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I’ve been planting them for two weeks now, ever since I wrote a story about a growing group of rebel developers trying to wean us off our addiction to smartphones and social media. Their answer to the problem: a new type of app.
You should try this one called Forest, several of them urged me.
The app plants a virtual tree on your phone whenever you put it down to focus on work or other activities. But the second you pick the phone back up, the tree withers and dies.
The first day I tried Forest, I ended up with a virtual wasteland, littered with sad, dead stumps.
It felt like an indictment — not just of my digital habits and attention span, but my personal values. Was I really so easily distracted and lacking in self-control?
The more I interviewed these rebel developers about their new “digital wellness” movement, the more self-conscious I got about my own addict tendencies.
As a reporter who has filed stories from natural disasters, mass shootings, authoritarian countries and revolutions, I treat my phone with the overly protective, emotional intensity many reserve for their firstborn child. At certain points in my life, that rectangular lump in my pocket has seemed like the last remaining lifeline to civilization and all I hold dear.
But here’s the other reason I felt a growing embarrassment the more I talked to experts about digital addictions.
“You know what keeps people watching?” a former Silicon Valley developer told me in one interview. “It’s the infinite scroll.”
Innovations like infinite scroll are the reason Facebook feeds have no bottom. Why Netflix cues up a second episode even as credits are rolling on the first. They are what allows me sit there like a sack of potatoes while one YouTube clip autoplays after another, without me even having to touch the screen.
I asked the developer how to break free of lures like infinite scroll, and he rattled off a list of apps. With each interview, the list got longer.
Many developers suggested apps to block out specific websites or programs — Freedom, Self-control, AppDetox, cold turkey and StayFocusd. I tried installing one called “Block Site,” which lets you blacklist websites from your web browser. First on the my list, of course, was YouTube.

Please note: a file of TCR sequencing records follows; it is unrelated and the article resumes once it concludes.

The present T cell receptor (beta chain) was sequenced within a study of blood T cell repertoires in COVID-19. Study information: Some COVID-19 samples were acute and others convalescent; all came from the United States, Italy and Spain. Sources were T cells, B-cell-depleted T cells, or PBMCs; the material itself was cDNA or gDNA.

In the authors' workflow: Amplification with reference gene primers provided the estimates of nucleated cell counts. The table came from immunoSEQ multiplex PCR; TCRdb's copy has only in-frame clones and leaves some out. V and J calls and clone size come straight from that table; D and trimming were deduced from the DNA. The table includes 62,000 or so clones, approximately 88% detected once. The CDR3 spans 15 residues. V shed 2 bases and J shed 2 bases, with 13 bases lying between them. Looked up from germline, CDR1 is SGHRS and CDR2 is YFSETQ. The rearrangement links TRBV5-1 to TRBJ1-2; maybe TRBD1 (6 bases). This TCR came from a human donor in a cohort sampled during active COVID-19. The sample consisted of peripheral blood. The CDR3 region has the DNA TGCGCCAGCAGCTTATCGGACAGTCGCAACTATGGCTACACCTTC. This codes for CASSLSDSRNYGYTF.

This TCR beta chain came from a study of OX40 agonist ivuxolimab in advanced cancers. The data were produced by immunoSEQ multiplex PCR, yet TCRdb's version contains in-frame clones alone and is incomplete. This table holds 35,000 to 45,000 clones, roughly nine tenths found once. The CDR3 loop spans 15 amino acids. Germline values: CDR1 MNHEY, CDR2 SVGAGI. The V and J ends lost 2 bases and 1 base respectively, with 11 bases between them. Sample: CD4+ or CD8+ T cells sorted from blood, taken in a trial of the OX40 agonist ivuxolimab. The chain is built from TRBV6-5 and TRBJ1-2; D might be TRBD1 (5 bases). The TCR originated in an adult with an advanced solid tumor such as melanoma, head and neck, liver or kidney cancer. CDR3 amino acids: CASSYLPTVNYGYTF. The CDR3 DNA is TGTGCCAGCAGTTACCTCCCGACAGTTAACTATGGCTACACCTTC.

I tried a few other anti-addiction apps, too.
My initial disaster on the tree-planting app had a surprising effect. Seeing that vast expanse of dead trees on my phone was like being slapped across the face with a gauntlet. I was determined to do better.
After a few days, the trees became an obsession. I started arranging my lunch breaks and even bathroom breaks around my tree time. Whenever I saw a handful of minutes left on my tree timer, I tried to squeeze in a little more work here and there to ensure my little conifers would grow to completion.
Another app I found myself using daily was Moment, which tracks the number of hours you spend on your phone and specific apps.
It works like a Fitbit for iPhones. And when you use your phone for an especially long stretch, an alert pops up suggesting a break. It allows you to turn your screen time into a game, challenging you to divert more and more until you feel back in control.
The first week felt constricting at first, then strangely freeing. My hours on YouTube loomed large on a bar graph — tsk-tsking me like a nosy, judgmental friend. But I could also see the steady drumbeat of progress in my daily habits.
I started deep in the red — spending over four hours a day on my phone and picking it up 96 times. By the end of the week, I was down to 1 hour 13 minutes, and 40 picks a day.
Buoyed by the progress, I called a professor who has spent her career researching consumer behavior and asked her how effective such solutions are over time. It all depends how much you're able to stay focused on your long-term goals, she replied.
The struggle I’m experiencing, she said, is an age-old battle between vice and virtue (e.g. eating that bacon-maple doughnut vs. losing those pesky 10 pounds).
Vice is always rooted in short-term thinking, she explained, while virtue is rooted in the long term. We as humans often try to bridge the gulf between the two with self-control tricks. Like deep sleepers who put their alarm clock in the next room. Or smokers who buy their cigarettes one pack at a time to curb their habit.
“They’re basically creating a self-control app,” the professor said. The problem with such strategies is that their effect often diminishes over time, until one day — like a necklace you’ve worn for years — you aren’t even aware of its weight or significance anymore.
That didn't bode well for my YouTube habits, I told her. I asked what she does — as an expert who has studied the irrational behavior of humans for more than two decades — to ward off the lure of websites like Facebook, Twitter and YouTube.
After a pause, she admitted, “I might not be a good example."
"When I have a really big paper to write,” she said, “I change all my passwords to random digits I won’t remember.”
“Then I hide it in a drawer.”
An even longer pause.
“I hide it in a drawer at home so that even if I want to check at work, I won’t be able to,” she finally said. “I just don’t trust myself or my self-control. So I’ve decided to just be realistic about it.”
William Wan is a national correspondent covering health, science and news for The Washington Post. He previously served as the Post's China correspondent in Beijing, roving U.S. national correspondent, foreign policy reporter and religion reporter. Follow